Adding to the pile most significantly, though, has been the training leading up to my 3rd gup (red belt) test, which will be taking place at 2:00 this afternoon. This will be, without question, the most demanding test thus far, as it isn't an incremental test like all of the previous ones. Whereas on previous tests we've only had to demonstrate the new techniques we learned over the past few months, this time out I have to show everything I've learned in the past 21 or so months. This translates to:
- Approximately 2 dozen hand technique and hand technique combinations (soo gi)
- Approximately 1 dozen foot technique and foot technique combinations (jok gi)
- 10 forms (hyungs) -- 3 gichos, 5 pyang ahns, 2 chil sungs
- 10 basic one step sparring techniques (il soo sik dae ryun)
- 14 intermediate one step sparring techniques (il soo sik dae ryun)
- 15 intermediate self-defense techniques (ho sin sul)
PLUS I'll have to spar a couple of rounds, do rapid horse stance punching for 30 seconds as a test of endurance, break boards with hand and foot techniques (how many boards will really depend on the supply of wood at the dojang -- due to my size and strength I typically have to do 3 boards at once for all of my techniques these days, but if we're running low Master Nunan will probably just ask for the minimum to ensure all of the other students have enough wood), and finish up with a fairly lengthy session of Q&A on culture, philosophy, and terminology.
So yeah, this is the big one. Well, the first big one. But I'm ready and think I'll do fine. My main goal is to not have to repeat any of my fomrs, to just blow through them without error one after another. Other than that, I just want to show that I know what I'm doing, and that aside from minor errors and test day jitters that I'm solid and worthy of advancement. I'm confident that will be the case.
And, as usual, test day comes with another essay. I'm not too thrilled with this one -- I think the new job as me spread a bit thin intellectually and as a result I was unable to really muster any inspiration to latch onto the topic. But I think it's adequate. Paper follow. Updates on the test later.
What are the Responsibilities of a Senior Student, and What is the Relevance of the 10 Articles of Faith?
I believe that the chief responsibility of a senior student is to serve as a role model for other students. A senior student should be aware that less advanced students look to those students that have been training longer for cues as to how to act in the dojang, how to approach their training, how to show proper respect to their seniors and instructors, and finally how to act toward students that are their juniors.
The surest way for a senior student to act as a worthy role model is to actively attempt to follow and demonstrate behavior that adheres to the 10 Articles of Faith. The 10 Articles of Faith, derived from the 5 rules of ethics spelled out in the Hwarang O Kae, provide a set of specific rules and ideals that define honorable behavior within the Mi Guk Kwan. Learning to live and behave honorably at all times is a very important part of learning the martial arts, as behaving honorably will help to ensure that a responsible martial artist does not abuse the power and skill that they have developed through studying the arts.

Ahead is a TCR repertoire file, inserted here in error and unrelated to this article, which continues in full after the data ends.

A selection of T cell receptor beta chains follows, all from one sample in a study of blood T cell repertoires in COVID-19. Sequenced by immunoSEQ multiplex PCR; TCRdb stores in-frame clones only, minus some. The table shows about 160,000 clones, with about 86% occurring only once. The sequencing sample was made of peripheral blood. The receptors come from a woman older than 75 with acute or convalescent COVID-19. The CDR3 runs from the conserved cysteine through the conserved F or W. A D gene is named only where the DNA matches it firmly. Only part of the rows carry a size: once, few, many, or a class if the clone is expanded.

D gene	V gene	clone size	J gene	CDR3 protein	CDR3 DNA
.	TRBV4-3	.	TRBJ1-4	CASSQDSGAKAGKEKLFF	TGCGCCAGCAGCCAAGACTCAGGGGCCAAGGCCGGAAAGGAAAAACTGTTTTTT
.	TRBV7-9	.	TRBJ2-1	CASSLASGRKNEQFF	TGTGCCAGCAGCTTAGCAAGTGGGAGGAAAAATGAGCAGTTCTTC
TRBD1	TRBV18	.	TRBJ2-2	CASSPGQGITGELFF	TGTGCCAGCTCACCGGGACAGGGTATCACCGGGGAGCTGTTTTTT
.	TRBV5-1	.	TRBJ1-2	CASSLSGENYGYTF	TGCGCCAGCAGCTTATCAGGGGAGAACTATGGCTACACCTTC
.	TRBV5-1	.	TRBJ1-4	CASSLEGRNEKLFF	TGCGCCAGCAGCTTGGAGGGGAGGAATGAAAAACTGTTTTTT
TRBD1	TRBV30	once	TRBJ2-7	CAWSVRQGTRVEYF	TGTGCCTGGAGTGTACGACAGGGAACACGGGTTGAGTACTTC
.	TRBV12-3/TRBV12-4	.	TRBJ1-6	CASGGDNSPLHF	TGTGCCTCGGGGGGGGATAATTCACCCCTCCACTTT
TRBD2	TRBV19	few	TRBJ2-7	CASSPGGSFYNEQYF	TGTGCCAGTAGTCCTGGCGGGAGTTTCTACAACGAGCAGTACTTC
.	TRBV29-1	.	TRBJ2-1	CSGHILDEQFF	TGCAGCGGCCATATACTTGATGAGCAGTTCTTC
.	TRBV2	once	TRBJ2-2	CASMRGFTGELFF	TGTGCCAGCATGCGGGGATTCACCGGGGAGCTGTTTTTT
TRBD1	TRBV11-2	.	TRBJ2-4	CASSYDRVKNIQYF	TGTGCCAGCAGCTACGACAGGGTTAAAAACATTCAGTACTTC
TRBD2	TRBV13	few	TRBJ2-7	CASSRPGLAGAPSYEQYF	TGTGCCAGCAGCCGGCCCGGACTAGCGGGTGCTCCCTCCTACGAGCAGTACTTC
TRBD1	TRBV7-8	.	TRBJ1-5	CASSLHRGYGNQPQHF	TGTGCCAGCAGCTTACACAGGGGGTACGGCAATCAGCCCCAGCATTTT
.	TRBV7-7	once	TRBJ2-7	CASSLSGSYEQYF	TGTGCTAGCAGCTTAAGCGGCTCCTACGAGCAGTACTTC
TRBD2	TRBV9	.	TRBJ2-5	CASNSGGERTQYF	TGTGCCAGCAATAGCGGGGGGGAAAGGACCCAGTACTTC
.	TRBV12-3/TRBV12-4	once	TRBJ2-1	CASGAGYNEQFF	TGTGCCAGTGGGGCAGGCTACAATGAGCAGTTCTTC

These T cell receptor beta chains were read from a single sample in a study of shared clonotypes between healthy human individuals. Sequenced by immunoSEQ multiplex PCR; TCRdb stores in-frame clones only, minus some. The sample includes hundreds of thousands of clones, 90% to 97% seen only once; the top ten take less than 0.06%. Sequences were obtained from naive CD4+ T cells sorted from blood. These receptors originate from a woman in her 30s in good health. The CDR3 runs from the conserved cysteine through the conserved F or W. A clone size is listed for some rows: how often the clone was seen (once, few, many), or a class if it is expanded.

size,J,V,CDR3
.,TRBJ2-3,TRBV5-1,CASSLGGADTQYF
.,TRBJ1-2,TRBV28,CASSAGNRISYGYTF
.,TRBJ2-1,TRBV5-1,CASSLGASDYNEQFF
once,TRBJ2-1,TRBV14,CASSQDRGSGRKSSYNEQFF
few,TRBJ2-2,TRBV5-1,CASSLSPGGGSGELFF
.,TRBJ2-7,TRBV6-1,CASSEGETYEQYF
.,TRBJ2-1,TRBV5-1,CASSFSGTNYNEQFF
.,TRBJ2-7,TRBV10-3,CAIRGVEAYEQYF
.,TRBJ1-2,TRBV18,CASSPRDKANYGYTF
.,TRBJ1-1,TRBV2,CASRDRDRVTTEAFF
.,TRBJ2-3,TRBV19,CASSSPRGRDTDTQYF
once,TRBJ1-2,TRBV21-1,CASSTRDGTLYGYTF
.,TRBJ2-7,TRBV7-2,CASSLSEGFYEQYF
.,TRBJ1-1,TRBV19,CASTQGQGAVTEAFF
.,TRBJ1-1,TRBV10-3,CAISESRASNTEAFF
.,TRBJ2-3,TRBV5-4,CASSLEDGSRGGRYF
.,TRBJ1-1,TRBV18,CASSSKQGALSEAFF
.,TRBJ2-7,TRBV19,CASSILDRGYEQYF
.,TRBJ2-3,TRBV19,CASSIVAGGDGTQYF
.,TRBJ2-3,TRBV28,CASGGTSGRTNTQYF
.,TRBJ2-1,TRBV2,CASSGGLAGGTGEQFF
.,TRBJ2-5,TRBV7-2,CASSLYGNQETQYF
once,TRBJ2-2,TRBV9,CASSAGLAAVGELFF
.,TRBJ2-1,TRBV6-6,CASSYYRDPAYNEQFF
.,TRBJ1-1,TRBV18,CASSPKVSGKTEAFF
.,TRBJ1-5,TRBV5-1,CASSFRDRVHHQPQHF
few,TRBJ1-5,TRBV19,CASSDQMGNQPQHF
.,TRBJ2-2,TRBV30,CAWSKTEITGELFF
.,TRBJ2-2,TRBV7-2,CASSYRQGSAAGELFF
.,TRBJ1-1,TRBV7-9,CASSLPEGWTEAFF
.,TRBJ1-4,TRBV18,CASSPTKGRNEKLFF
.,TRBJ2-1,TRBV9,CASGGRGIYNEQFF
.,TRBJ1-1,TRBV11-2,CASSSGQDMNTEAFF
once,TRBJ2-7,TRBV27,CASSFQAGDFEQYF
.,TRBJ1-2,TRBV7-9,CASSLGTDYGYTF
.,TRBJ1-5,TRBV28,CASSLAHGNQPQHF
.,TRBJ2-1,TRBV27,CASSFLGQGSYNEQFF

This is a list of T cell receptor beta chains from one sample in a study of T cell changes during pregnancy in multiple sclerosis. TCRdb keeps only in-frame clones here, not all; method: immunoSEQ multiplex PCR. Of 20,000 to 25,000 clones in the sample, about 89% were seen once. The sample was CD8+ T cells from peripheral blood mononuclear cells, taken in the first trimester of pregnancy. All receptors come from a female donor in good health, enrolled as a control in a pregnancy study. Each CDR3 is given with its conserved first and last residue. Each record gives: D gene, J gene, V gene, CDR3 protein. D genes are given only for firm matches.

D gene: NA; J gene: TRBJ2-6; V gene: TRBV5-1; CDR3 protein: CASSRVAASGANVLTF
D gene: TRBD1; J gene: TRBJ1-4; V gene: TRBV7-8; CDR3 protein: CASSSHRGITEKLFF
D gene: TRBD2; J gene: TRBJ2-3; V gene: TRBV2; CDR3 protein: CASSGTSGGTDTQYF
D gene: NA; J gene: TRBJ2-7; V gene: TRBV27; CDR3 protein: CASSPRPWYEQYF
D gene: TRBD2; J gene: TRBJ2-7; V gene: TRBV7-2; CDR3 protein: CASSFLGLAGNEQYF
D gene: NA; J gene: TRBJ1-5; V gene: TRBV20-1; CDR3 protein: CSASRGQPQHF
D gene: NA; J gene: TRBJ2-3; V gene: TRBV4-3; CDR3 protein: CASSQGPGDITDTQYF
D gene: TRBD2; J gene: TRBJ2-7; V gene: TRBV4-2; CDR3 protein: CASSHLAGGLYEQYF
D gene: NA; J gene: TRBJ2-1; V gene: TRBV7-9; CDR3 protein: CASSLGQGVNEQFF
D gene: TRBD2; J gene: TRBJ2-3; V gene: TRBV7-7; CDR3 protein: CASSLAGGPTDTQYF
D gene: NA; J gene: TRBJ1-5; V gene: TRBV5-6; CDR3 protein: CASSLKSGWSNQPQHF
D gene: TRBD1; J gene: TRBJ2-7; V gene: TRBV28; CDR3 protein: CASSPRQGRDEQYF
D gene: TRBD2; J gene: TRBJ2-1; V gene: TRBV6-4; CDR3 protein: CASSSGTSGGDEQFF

Of course all members of the Mi Guk Kwan, regardless of rank, should try to follow the Articles of Faith. But I think that as senior students it is especially important that we try our best to demonstrate these principals as consistently as possible in order to be sure that we are both improving ourselves as well as being worthy of imitation by the lower ranked students.
The 10 Articles of Faith also function as specific "real world" examples of the 8 Key Concepts in action, and can help us to gain more insight and understanding into how these more or less abstract concepts can be brought into practice in our lives. Each of the 10 Articles of Faith can only be fulfilled by adhering to two or more of the 8 Key Concepts. All of the Articles of Faith require yong gi, which is hardly surprising. Courage is ultimately the cornerstone of any form of ethical behavior, because ethical behavior requires that we have the courage to do what we know is right and just regardless of personal comfort or cost.
But each of the 10 Articles of Faith also touches on one or more of the other Key Concepts as well. Loyalty and sacrifice for one's country requires putting the wellbeing of one's nation ahead of one's self and therefore is a demonstration and kyum son. Obedience and duty to parents, charity to children, respect for the elderly and infirm, maintaining loving relationships with spouses, all require kyum son and chung jik (and, depending on the people involved, Iíd say shin chook can play a big part as well). Discretion in killing is an expression of him cho chung, wan gup, and chung shin tong il. The ability to always finish what we have begun derives from developing chung shin tong il and in neh. And so on.
So, in closing, senior students should attempt to act as worthy role models for the less experienced students. The 10 Articles of Faith provide a fairly simple code of honor by which a student can be sure that they are acting honorably. By following the 10 Articles of Faith, senior students also ensure that they are deepening their understanding of and conducting themselves in accordance with the 8 Key Concepts.
Mood: Some butterflies, but mostly just de-caffeinated and kinda woozy
Now Playing: The sound of my son practicing piano